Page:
Investing in a high-end gadget is a better idea than going for a budget device, even for technophobes.

When you walk into an electronics store, and ask the salesperson to show you a smartphone, the first question that you encounter would be “What’s your budget?” Now you probably would’ve had set your budget, based on your needs and wants – some of you would’ve decided that you want the best device in the market. But it is highly likely that most of you would’ve struck off most of the high-end devices because you reckon you don’t have the need for such a device.

The lure of a ‘budget’ smartphone is somewhat an irresistible one, but think about this – will you get the best that your money can buy? Further, will you be content with the device after some time? And most importantly, will the device survive the onslaught of constant refinement in personal technology?

Build quality

With gadgets, nobody can be too careful. Tablets, cameras and smartphones are highly prone to damage by physical drops, moisture and just about anything and everything that the world has to offer. The biggest enemies are scratches on the display.

A budget device is most likely to be built in plastic or plastic fibre casing. One drop and the shell can come apart in pieces. In case of inexpensive tablets and smartphones, the first thing to break after a fall is the display. The cost of repair for a touchscreen display is quite high – most warranties do not cover repair for physical or water damage. If you are lucky and the display is the only part that shatters from the fall, the cost of repair would be as good as a new device.

The reason why premium devices are usually expensive is because they are constructed out of more durable material. For example, HTC’s One X+, Butterfly, Nokia’s Lumia 920 and 820 are built up of polycarbonate plastic, which is much more durable than the average plastics used in gadget construction.

Apple’s devices come in aluminium casing. And if you think that it adds heft, Sony has gone ahead and made the water and dust-proof Xperia Z’s frame out of glass fibre polyamide, the same material that’s used as a metal substitute in automobile parts.

And if you are thinking that only a person who clambers over volcanoes needs gadgets like these, try remembering the number of times your phone has been carelessly dropped.

Design factor

By design, it’s not just about the way the gadget looks, but also how ergonomically the device has been built. The placement of buttons, ports, speaker grilles and such is much more convenient on a mid to high-end gadget. The quality of tactile feedback that you get from the buttons also tells a lot about how great a design it.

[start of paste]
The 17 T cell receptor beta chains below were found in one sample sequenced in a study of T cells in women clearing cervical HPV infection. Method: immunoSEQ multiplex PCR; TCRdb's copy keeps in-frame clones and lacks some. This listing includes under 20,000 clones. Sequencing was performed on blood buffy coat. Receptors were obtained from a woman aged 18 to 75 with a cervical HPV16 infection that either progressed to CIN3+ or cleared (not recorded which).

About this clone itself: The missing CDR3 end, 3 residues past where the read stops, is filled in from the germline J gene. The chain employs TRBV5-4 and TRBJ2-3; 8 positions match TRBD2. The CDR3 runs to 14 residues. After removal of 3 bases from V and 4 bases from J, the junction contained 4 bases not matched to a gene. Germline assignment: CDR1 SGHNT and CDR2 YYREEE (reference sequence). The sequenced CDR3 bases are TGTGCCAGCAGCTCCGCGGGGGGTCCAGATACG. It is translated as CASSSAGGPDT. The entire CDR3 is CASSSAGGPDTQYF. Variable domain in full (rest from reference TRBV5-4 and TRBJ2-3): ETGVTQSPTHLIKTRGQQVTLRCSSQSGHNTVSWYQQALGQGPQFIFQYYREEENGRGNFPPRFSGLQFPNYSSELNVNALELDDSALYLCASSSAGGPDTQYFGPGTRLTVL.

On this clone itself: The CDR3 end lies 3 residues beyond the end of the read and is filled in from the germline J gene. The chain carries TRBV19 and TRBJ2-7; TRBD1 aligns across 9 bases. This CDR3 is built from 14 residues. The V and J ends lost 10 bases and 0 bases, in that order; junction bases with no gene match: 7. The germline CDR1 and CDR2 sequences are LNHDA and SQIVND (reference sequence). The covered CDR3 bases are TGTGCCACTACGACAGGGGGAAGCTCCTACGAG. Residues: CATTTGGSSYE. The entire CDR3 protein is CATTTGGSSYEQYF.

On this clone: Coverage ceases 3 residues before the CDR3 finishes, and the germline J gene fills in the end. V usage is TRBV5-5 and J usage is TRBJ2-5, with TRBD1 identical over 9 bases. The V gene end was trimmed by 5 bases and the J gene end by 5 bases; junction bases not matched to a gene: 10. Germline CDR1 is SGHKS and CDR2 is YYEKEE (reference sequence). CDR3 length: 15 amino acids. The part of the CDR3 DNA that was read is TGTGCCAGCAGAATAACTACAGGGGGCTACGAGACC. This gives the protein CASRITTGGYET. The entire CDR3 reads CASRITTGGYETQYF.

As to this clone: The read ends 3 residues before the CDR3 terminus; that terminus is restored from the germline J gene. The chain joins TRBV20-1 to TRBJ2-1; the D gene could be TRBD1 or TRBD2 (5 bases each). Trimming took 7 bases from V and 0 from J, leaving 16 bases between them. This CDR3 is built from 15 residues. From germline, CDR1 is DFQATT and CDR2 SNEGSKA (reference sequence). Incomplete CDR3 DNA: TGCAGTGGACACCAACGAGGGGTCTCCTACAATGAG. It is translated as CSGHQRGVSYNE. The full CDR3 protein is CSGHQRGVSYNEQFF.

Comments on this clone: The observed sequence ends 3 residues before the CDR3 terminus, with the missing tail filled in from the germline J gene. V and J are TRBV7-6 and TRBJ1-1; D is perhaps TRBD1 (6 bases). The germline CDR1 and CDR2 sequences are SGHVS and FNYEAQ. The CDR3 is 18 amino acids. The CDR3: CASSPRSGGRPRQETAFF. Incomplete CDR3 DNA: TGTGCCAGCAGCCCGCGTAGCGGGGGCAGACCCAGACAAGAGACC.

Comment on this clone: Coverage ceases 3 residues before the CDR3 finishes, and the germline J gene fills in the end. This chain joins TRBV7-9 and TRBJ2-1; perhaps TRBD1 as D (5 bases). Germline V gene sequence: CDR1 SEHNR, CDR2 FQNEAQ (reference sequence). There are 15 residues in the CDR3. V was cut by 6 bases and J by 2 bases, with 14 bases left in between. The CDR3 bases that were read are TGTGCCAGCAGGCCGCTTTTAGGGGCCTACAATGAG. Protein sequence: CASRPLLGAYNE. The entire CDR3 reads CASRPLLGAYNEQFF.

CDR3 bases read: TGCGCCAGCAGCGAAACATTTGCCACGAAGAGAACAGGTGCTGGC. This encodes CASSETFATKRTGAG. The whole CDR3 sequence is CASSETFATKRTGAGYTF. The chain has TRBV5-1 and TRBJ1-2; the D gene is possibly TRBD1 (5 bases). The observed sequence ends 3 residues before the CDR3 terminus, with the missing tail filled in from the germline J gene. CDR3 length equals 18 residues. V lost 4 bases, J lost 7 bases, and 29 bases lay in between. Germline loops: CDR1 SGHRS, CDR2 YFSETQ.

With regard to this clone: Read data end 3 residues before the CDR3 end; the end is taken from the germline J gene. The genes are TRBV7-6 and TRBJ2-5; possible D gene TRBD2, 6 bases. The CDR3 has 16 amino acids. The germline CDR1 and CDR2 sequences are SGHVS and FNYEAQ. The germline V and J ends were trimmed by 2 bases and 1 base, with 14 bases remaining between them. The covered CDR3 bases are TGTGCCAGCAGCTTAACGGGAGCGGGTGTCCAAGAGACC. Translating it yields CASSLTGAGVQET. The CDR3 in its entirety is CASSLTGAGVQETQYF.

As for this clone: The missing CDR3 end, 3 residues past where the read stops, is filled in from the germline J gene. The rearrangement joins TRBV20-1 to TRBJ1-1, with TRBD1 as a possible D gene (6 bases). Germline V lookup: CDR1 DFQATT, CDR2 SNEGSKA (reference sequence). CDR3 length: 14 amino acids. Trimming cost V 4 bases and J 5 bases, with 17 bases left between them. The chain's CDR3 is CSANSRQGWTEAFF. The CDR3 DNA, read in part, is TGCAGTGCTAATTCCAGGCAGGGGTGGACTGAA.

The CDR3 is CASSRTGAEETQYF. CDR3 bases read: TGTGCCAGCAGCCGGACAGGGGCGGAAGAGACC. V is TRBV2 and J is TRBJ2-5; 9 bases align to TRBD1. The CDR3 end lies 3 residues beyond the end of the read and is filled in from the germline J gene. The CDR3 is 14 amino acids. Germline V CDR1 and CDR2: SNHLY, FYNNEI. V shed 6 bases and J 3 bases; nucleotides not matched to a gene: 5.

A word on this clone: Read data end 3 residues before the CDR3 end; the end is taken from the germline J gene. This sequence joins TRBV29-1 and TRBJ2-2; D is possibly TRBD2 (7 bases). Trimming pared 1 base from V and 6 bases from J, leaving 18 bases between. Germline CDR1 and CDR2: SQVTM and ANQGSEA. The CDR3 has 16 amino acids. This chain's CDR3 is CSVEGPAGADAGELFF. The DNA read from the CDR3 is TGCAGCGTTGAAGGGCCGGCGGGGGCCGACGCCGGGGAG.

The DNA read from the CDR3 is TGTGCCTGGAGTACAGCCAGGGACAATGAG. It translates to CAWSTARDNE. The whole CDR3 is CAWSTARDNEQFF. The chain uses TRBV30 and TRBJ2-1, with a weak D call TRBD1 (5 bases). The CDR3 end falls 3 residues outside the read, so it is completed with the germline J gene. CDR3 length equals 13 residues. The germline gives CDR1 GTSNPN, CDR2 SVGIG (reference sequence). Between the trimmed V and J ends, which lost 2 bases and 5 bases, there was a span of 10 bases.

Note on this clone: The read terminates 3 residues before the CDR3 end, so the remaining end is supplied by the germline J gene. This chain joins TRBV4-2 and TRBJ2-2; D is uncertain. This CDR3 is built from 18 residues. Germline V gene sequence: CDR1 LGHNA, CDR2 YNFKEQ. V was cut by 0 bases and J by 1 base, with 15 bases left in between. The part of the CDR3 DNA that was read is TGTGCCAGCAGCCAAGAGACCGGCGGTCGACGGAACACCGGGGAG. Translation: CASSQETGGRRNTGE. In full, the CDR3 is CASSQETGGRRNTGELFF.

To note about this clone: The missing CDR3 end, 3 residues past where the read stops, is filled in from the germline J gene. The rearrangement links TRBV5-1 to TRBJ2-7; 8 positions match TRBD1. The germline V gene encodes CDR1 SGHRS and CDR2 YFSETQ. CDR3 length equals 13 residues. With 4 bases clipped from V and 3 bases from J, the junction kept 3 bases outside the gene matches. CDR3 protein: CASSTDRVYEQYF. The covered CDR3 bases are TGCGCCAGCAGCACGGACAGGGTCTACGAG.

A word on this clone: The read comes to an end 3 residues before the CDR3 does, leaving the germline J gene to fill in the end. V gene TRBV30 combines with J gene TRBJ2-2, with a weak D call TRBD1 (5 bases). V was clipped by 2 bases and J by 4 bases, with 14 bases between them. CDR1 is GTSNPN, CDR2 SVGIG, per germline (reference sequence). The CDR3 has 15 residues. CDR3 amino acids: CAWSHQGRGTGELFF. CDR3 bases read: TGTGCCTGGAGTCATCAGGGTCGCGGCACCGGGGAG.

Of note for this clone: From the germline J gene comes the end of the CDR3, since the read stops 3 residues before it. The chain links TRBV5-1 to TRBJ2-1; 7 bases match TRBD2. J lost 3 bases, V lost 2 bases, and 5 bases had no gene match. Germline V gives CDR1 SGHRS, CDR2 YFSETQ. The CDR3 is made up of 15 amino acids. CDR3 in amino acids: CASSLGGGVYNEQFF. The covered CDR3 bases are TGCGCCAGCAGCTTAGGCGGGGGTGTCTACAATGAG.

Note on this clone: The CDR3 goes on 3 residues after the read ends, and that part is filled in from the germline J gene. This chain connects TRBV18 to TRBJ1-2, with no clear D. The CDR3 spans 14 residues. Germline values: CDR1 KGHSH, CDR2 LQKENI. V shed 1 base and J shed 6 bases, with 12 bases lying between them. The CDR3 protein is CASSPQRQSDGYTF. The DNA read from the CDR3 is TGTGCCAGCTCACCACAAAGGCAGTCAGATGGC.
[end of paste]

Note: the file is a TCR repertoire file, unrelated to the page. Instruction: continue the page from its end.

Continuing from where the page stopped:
Most of the higher end smartphones use Corning Gorilla Glass on their displays, which is not just very tough, but is also scratch-resistant up to a great extent, and thus keeps your smartphone looking new for a very long time. Moreover, the quality of the glass is such that you can’t keep your hands off the buttery-smooth touchscreen display.

And accept it, a beautifully designed gadget with chamfered edges, machined aluminium frames, curved glass edges or back panels or just elegant metallic accents on the side spines look really, really good. Anyone would just love to take pride in owning a beautiful car – so why not a gorgeous gadget?

Tech edge

Attention technophobes, this bit is for you – the better the specs, the easier it is for a novice or uninitiated to handle the gadget. If you had to go skydiving, while you have acrophobia, would you hire the best teacher you can or go with someone with no certification only because they are much more affordable?

Most low-end smartphones and tablets come with slow processors, inadequate RAM, storage memory and outdated or un-upgradeable versions of the operating systems – this just translates to the phone freezing frequently, not getting your work getting done on time and basically defeating every other purpose for which you bought a smartphone for.

With a premium device, you’d get a very competent processor, adequate memory and good performance, making you master the learning curve in no time. A quad-core processor in a phone would enable you to finish your work on time, make apps run extremely smooth and also multitask.

High-end devices also get the most frequent updates, ensuring that your current operating system remains bug-free. Premium devices also tend to be more customisable, and have more ease-of-access options .

But the affordability factor definitely kicks in. Most of these devices on easy monthly instalments with zero percent interest from a hoard of retail outlets and online shopping malls. By investing in a premium device you can save on repair costs, aftermarket accessories, and simply the frustration that arises out of seeing your phone freeze over and over again.

(This article was published on February 7, 2013)
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